We belong together; or, The (Im)possibilities of Artistic Collaboration

I have a recurring dream of/dread of doing a collaborative project of some sort, with someone or someones from other artistic disciplines. I want to be pushed/pulled out of my comfort zone…but not too far.

I dread the awkward social interactions that I presume will arise in a collaborative environment, the moments of “ugh, I don’t know if I can do this” or “oh no, I think I just hurt that person’s feelings/pissed them off” or “my feelings just got hurt/I just got pissed off” or “how can I tell this person I think this is a terrible idea” or “that person just told me my idea is terrible.” Ayee. Yeah, I know mature people work through these moments. But, ayee.

I have collaborated before, I remind myself. I worked with a videographer friend, who basically just let me order him around. Thanks, Pete! He came up with some ideas, and offered some editing ideas and suggestions, cautioned me about a couple of things, and I was grateful for his guidance. And basically he was a delight to work with, and I’m extremely proud of the video we produced.

I collaborated twice with a choreographer friend. The first time I shared with her a poem series with audio, and she set a dance to the series, incorporating me and two other readers on stage with her dancers. There may have been moments early in the process when she wanted to beat me over the head, because choreographing to human speech is not the easiest thing, varying as it does. When we started practicing, I think I did some minor edits, and at one point had a cringy moment when I heard myself undiplomatically suggesting maybe one of the choreographed movements was too literal. (Sorry, Beth!) But she took my comment in stride. I think the whole thing came out fabulously. We then worked on a revamp of The Nutcracker, trying to use some of the traditional music and dances, but in a shortened form and performed in a nontraditional setting. I started doing a spoof, but she didn’t want that exactly. So I came up with some ideas, we worked them back and forth. I did some more working out of narrative structure and we did some more brainstorming and tweaking. It was great fun. We have not gotten a chance to stage it yet, but we have a template to hit the ground running when/if we get a chance to.

So what am I afraid of? Oh, you know, I don’t like the unknown. The what ifs, the hows and whys. I fear that I don’t know what I don’t know. I fear that I’ll initiate an effort and then fail. What if I get fired as a collaborator? Ayee.

I’ve thought of putting out a call for collaborators among the visual artists, videopgraphers, and musicians with whom I’m acquainted. I’ve stopped myself basically because I can’t come up with a vision or a goal or a thematic framework or anything to basically create a nice bag around the empty space of possibility. Also, of course, there’s no money in it for any of them who actually make their livings through their art. (Well, really, who does that these days, and how on earth would they know ME? I mean, yeah, I happened to have dinner in the same empty restaurant where Laurie Anderson was eating, so consider myself having had dinner with her…but…well…there’s a limit to how far delusion can get one…) I know that I don’t necessarily need a framework, but it would be helpful for the pitch.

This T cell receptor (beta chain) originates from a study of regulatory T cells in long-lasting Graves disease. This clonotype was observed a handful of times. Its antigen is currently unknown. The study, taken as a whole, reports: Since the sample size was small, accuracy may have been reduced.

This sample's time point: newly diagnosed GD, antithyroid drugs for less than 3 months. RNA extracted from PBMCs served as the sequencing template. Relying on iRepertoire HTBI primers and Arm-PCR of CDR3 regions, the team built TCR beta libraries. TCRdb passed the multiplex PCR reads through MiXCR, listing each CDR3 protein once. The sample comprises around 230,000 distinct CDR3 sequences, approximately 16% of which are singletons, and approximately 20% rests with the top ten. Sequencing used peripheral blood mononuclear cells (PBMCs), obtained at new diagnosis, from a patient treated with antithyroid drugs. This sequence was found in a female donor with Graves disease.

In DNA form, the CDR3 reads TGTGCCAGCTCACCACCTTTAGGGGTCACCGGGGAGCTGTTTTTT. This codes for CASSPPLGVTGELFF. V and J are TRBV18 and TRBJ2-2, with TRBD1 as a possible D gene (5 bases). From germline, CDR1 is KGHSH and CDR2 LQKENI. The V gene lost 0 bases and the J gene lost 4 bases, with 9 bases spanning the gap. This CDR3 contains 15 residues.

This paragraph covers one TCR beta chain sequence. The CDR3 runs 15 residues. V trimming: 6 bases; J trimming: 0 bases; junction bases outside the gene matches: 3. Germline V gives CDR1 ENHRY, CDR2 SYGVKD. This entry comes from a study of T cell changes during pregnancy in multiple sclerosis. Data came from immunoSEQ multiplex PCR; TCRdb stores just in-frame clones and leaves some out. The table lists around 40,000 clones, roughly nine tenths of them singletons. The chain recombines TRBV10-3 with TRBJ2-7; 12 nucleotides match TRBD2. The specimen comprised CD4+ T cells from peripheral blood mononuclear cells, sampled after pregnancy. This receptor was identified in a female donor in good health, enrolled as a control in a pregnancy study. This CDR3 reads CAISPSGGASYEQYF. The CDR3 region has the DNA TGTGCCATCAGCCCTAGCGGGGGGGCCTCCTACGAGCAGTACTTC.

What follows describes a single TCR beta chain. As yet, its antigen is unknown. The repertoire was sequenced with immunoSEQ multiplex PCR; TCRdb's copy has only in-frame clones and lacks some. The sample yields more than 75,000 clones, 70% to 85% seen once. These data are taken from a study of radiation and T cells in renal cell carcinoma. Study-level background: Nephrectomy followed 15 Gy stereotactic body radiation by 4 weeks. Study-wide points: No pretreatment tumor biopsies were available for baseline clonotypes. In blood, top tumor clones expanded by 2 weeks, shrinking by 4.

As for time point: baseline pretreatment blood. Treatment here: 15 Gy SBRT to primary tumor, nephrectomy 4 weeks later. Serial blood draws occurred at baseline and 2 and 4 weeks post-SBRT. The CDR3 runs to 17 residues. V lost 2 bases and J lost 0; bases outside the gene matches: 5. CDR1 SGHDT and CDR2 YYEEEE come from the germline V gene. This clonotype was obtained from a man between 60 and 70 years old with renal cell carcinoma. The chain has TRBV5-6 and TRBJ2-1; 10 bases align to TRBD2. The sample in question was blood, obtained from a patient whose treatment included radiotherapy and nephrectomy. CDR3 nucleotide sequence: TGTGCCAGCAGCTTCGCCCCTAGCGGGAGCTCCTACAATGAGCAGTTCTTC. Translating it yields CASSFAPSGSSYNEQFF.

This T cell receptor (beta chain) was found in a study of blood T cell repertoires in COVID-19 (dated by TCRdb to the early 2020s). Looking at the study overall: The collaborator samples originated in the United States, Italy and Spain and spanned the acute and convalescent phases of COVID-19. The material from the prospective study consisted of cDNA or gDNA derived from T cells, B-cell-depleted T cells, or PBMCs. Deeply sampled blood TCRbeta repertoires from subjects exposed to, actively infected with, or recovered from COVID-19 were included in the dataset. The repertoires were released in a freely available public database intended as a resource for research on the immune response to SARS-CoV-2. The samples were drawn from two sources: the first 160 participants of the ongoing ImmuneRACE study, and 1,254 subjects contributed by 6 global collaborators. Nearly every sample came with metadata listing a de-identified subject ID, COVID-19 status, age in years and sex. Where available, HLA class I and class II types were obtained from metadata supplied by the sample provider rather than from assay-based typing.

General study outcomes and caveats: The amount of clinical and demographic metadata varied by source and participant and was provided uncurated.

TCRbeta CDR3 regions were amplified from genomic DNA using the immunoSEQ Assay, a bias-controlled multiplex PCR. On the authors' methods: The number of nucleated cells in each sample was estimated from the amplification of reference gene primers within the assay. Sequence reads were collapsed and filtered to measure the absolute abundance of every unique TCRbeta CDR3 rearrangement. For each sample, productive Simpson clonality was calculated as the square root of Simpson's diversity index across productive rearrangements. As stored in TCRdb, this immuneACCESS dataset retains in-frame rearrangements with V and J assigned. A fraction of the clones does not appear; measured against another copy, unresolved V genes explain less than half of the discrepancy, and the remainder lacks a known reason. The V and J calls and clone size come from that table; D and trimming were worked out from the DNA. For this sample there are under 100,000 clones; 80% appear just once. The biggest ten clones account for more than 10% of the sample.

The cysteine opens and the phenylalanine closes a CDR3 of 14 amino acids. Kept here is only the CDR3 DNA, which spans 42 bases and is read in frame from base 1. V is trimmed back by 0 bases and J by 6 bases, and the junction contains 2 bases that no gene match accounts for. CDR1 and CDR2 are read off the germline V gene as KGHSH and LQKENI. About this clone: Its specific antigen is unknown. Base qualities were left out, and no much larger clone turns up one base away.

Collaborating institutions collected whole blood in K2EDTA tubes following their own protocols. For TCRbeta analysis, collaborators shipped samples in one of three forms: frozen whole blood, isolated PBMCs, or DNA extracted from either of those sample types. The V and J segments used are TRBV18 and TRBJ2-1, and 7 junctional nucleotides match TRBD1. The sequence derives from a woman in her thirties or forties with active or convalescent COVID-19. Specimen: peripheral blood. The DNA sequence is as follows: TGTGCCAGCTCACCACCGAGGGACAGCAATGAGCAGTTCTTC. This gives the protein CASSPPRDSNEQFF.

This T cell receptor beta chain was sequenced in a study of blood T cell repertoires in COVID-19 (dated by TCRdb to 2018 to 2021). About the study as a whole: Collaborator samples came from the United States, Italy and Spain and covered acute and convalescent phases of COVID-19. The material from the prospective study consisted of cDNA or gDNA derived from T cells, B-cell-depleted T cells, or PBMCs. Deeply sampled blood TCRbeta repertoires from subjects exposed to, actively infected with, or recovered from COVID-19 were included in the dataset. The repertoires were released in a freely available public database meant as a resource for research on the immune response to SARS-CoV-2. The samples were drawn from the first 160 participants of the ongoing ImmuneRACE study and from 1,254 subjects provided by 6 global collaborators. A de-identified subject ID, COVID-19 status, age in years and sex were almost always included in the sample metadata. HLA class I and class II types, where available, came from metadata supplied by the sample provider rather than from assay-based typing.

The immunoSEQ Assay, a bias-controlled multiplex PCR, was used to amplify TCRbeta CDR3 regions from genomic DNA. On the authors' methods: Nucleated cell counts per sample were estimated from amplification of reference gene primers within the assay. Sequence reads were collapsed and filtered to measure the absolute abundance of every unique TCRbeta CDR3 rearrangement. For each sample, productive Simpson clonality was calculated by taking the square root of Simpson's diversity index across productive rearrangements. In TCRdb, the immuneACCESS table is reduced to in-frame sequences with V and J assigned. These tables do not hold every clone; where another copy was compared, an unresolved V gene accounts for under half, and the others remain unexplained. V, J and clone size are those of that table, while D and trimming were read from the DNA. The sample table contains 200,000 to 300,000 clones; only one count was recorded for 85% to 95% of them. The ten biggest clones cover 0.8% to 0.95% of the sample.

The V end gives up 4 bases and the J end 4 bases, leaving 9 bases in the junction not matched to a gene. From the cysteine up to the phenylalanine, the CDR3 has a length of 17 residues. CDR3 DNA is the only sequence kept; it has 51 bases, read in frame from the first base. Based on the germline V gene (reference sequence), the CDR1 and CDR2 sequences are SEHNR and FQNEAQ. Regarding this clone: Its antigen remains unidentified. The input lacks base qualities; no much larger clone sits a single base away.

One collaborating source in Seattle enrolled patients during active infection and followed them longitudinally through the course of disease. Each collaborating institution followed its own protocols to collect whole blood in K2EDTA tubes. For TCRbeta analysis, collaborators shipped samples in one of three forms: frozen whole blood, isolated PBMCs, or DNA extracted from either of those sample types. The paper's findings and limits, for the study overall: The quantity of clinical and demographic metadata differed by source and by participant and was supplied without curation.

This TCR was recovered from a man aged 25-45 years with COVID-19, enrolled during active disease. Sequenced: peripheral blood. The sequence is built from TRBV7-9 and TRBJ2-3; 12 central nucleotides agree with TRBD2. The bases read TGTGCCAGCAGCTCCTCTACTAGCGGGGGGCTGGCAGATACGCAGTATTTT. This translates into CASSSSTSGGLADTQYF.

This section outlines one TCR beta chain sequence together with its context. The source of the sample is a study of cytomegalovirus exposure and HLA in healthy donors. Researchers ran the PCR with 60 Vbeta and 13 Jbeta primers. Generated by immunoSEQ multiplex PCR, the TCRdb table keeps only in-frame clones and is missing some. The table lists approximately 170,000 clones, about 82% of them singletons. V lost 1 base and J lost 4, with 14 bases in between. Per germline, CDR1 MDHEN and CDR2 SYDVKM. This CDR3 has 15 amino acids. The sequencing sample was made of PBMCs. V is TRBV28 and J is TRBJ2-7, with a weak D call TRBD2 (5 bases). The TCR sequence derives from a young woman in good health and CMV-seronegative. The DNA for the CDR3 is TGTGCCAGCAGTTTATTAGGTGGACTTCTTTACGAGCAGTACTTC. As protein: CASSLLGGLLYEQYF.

Or am I just afraid? Fear is good. As long as it doesn’t stop me from moving forward. My latest fantasies revolve around collaborations not with other artists but with scientists — a geologist studying the ancient terrain around here, an ornithologist tracking all these owls I’m hearing at night, or a limnologist peering at water samples in a microscope (do they do that? I just wanted to use the word limnologist in a sentence). But will they just think I’m eccentric? Who has time for a poet?

Just do something, I say to me.

Gaah, I say.

Just shut up and make work, I also say.

It’s exhausting just collaborating with my many selves. Who has room for someone else?

Into the mystic; or, On the Limitations of Words as an Artistic Medium

I’m trying to write a poem about skiing the Jackrabbit Trail and although I now have a poem about skiing the Jackrabbit Trail it seems to be just a poem about skiing the Jackrabbit Trail instead of what I really want to talk about which is that something about the experience feels more like the trail is skiing me or I am the terrain being skied on.

I am both the dip in the land where a small stream moves through and the bend in my knees that takes me down and up. I’m the curve around the glacial erratic and how I curve around the erratic and yes some part of me is the erratic, this one, furred with moss and lichen, dripping some days like I’m my own little microclimate, my own world, rock and sediment and weepy. How is that? What is that? Do you know this feeling too? But the poem does not capture that.

So I take things out, leave half-sentences and space the wind blows through, leave some parallel tracks of where I’ve been, how I go, but still I’ve said nothing of this ownership, terrain of me, me of terrain, meandering through the great hummocks of rockmass, stringing marsh to marsh. I fail to mention how I stand in the bowl of one marsh, often in snowfall as if a globe’s been shaken, and I’m the small plastic form inside, or I’m the bowl, or the shaker.